Beyond the Wildwood with Brother Syd

Beyond the Wildwood with Brother Syd

by Gian Palacios (
'So beautiful and strange and new!  Since it was to end all too soon, I 
almost wish I had never heard it.  Nothing seems worthwhile but just to hear 
that sound once more and go on listening to forever.  No!  There it is 
again!' he cried, alert once more.  Entranced, he was silent for a long 
space, spellbound.'

from 'The Wind in the Willows' by Kenneth Grahame

.....And so it must have been, turning the dials of a small radio set in the 
early days of Spring 1967.  The distant crackle of Radio Caroline, one of 
the numerous pirate radio stations broadcasting from off the English shored, 
spilling forth an exotic, mysterious sound.  'See Emily Play' by the Pink 
Floyd.  Along with John Lennon, Roger 'Syd' Barrett created psychedelic 
music.  The English version of psychedelia, as ooposed to the strain found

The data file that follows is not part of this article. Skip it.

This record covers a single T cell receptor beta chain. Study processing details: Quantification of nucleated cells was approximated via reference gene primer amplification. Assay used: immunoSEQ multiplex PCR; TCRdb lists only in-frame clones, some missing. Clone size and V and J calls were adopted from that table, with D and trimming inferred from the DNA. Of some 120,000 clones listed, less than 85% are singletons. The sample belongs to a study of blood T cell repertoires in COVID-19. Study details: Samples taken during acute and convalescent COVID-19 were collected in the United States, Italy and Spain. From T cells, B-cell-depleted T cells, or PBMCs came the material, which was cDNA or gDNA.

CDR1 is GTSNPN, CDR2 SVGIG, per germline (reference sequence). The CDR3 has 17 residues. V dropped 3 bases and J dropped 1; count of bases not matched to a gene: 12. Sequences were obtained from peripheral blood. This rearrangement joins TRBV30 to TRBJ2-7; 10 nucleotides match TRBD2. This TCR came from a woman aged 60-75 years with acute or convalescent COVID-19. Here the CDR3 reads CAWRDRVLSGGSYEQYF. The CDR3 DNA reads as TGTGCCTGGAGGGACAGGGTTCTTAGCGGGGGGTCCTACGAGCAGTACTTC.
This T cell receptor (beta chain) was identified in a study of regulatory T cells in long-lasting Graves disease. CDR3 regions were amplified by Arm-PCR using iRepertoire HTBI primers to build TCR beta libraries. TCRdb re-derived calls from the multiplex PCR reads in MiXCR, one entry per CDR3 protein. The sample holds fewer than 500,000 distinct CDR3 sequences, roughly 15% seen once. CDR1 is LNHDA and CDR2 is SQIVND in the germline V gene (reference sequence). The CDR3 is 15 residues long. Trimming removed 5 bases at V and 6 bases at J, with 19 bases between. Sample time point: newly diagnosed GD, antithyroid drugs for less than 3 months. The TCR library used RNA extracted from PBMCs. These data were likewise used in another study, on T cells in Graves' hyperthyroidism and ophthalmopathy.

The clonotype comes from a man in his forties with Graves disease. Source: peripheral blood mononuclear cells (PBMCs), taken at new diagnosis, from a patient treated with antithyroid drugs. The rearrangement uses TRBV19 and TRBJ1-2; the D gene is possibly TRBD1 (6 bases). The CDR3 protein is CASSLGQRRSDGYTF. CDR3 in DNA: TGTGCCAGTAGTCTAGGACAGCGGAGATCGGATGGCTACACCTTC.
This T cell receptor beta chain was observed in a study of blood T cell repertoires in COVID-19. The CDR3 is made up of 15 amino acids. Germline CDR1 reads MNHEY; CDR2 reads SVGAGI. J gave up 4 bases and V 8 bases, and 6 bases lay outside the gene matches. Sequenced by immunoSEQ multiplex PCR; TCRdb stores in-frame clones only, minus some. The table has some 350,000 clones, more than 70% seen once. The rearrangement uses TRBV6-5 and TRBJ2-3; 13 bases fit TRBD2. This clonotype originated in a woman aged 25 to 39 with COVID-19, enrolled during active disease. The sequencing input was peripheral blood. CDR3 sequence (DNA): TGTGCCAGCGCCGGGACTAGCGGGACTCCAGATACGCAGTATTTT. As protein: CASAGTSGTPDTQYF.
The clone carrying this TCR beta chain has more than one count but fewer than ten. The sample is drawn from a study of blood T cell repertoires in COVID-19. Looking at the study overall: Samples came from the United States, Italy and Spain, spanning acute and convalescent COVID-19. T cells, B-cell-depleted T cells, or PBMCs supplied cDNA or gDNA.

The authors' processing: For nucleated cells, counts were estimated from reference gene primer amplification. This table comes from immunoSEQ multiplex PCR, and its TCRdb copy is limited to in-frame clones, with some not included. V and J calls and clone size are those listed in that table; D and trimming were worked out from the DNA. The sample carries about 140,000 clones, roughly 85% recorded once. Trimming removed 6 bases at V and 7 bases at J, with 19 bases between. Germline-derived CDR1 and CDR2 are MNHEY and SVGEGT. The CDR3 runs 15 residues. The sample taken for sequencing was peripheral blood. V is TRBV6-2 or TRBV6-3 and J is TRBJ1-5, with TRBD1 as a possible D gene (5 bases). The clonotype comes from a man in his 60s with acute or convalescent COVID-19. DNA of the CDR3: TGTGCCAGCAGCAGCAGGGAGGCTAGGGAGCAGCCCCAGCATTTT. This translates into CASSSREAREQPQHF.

in San Francisco, was a melange of indigenous folk, traces of 1940s pop, 
vestiges of the blues and Mod boom of the preceeding years, informed by the 
anarchic wail of free jazz, and a strong dose of the peculiarly English 
fantastical storytelling of Lewis Carroll's 'Alice in Wonderland', Edward 
Lear, JRR Tolkein's 'The Hobbit' and 'The Wind in the Willows'.  No one 
captured the ethos of this better than Syd Barrett.

Peter Jenner: The Pink Floyd were the only psychedelic band.  They had this 
improvisation, this spirit of psychedlia which I don't think any other band 
had.  The Pink Floyd didn't play chords.  At their finest it was very 
extraordinary free improvisation.  We thought we were doing what was 
happening in San Francisco, which we'd never heard, and it was totally 
different.  Attempting to imitate what you don't actually know what your 
imitating leads to genuine creativity and I think that's what happened with 
the Pink Floyd.

John Marsh: Syd was a beautiful person, a lovely guy.  He had a creative